# Production functions production Function

 Date 16.04.2016 Size 84.3 Kb.

• ## To study variation in a single input, we define marginal physical product as the additional output that can be produced by employing one more unit of that input while holding other inputs constant    • ## In general, we assume diminishing marginal productivity    ## Average Physical Product (AP) • ## Labor productivity is often measured by average productivity Note that APl also depends on the amount of capital employed

## f(k,l) = q0

• Each isoquant represents a different level of output

• output rises as we move northeast

• ## Take the total differential of the production function:  • Along an isoquant dq = 0, so   • ## Since RTS = fl/fk    • ## Using the fact that dk/dl = -fl/fk along an isoquant and Young’s theorem (fkl = flk)  ## q = f(k,l) and all inputs are multiplied by the same positive constant (t >1), then  • ## This implies that the marginal productivity functions are homogeneous of degree zero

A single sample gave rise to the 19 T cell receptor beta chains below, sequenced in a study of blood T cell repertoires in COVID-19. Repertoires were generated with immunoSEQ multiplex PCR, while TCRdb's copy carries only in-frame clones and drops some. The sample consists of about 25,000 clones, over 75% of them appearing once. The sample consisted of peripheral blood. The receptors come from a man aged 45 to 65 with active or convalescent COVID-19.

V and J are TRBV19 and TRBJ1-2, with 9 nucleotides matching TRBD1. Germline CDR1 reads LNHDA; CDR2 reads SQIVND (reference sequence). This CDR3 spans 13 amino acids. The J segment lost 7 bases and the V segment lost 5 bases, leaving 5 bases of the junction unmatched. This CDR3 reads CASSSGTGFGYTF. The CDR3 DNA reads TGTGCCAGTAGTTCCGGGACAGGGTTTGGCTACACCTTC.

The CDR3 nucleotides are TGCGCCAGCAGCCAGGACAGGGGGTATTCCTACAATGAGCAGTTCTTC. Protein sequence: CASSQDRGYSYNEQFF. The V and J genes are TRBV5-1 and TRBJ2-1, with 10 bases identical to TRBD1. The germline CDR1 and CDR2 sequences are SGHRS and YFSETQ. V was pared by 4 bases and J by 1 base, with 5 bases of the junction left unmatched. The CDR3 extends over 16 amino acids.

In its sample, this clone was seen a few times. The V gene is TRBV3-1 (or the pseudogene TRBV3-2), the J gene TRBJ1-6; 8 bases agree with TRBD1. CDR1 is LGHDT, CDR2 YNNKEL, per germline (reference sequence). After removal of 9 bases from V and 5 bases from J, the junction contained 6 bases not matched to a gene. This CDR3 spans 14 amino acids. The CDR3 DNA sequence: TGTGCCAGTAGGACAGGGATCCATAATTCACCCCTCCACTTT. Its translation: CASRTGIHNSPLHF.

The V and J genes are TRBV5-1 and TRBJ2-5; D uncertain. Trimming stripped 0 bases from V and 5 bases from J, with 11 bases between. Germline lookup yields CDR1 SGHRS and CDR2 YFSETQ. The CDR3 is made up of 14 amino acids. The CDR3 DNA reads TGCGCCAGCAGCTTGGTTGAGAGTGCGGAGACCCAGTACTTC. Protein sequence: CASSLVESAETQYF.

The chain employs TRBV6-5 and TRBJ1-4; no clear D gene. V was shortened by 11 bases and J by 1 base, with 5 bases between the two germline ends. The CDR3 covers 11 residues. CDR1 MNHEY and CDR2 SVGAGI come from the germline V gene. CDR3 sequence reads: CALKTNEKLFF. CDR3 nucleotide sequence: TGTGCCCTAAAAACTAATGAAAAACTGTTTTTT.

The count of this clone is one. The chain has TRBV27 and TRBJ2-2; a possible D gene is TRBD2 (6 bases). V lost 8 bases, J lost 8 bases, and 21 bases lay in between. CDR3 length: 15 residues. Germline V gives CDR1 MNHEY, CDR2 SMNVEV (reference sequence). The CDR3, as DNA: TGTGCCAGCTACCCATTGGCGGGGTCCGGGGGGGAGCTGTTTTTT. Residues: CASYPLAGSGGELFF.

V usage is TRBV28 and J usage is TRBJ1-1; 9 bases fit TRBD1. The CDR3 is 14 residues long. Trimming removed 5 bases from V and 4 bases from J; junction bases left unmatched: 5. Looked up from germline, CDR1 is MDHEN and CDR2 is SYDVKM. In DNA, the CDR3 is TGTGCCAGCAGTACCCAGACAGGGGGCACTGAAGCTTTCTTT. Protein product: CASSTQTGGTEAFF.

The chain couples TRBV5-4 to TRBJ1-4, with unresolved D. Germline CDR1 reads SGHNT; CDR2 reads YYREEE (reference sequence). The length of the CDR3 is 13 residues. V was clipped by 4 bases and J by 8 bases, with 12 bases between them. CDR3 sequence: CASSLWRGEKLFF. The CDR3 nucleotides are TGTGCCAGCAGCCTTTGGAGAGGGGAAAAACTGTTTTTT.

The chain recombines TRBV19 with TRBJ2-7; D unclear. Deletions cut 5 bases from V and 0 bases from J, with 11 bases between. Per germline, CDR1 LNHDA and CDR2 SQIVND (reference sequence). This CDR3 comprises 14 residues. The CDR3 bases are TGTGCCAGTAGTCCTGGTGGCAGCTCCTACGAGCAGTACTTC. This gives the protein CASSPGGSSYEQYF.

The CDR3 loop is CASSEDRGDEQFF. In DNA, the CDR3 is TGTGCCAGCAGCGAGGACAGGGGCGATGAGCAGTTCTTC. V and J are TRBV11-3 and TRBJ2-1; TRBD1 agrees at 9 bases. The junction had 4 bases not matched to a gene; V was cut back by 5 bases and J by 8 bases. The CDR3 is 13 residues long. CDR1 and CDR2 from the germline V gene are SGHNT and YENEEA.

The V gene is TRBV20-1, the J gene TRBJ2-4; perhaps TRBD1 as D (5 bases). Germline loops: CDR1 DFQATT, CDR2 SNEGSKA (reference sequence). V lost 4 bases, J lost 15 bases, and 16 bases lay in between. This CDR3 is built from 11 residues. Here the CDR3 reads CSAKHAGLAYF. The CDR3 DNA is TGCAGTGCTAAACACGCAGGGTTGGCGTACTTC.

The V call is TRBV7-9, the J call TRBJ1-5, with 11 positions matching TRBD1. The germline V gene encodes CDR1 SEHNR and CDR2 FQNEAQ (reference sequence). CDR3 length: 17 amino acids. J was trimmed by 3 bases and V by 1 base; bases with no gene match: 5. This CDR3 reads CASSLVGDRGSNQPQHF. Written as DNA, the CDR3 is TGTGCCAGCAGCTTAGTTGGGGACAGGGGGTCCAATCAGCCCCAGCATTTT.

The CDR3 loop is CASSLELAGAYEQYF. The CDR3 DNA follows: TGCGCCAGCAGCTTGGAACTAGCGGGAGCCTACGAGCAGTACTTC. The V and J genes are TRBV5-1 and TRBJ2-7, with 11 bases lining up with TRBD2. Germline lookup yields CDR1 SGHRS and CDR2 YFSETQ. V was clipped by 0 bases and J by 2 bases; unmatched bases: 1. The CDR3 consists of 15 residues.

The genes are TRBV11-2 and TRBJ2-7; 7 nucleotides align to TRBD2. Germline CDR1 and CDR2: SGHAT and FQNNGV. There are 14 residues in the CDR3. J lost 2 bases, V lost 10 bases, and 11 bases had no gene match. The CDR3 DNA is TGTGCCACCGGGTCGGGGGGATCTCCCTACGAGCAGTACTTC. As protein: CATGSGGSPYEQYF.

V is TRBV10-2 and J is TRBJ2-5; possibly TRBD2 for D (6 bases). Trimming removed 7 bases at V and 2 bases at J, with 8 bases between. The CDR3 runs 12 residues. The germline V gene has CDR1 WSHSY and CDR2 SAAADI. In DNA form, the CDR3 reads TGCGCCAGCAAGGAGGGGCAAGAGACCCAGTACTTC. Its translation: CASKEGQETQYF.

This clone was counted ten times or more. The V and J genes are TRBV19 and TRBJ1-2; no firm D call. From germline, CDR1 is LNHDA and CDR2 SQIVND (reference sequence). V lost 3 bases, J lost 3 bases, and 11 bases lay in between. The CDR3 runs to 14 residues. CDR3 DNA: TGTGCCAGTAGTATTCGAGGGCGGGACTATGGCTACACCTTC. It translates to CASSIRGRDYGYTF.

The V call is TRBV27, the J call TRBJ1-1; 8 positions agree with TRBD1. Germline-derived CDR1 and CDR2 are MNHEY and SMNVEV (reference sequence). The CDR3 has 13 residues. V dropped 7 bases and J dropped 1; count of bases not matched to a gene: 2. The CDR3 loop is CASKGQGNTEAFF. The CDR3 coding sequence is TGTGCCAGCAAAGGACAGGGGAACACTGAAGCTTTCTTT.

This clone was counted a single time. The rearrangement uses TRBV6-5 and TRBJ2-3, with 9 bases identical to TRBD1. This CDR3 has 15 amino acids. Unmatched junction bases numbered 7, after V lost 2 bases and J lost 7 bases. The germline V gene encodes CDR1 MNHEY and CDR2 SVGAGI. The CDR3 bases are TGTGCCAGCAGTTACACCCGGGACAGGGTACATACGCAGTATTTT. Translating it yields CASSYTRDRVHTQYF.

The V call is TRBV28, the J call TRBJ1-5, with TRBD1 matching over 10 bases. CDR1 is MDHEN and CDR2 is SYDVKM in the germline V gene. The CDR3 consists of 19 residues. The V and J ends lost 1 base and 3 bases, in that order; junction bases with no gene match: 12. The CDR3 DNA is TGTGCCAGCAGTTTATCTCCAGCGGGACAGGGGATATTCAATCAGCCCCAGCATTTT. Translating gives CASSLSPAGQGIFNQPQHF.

• ### Geometrically, all of the isoquants are radial expansions of one another. Along a ray from the origin (constant k/l), the RTS will be the same on all isoquants • ## The elasticity of substitution () measures the proportionate change in k/l relative to the proportionate change in the RTS along an isoquant ## The value of will always be positive because k/l and RTS move in the same direction Both RTS and k/l will change as we move from point A to point B

• ## All isoquants are straight lines

• ### =

Capital and labor are perfect substitutes

• ## Because k/l is constant, = 0

k per period

k/l is fixed at b/a

= 0
q3/a

q3

q2
q1
l per period

q3/b
Substitution between capital and labor is not possible.

k per period

q3

q1

q2

l per period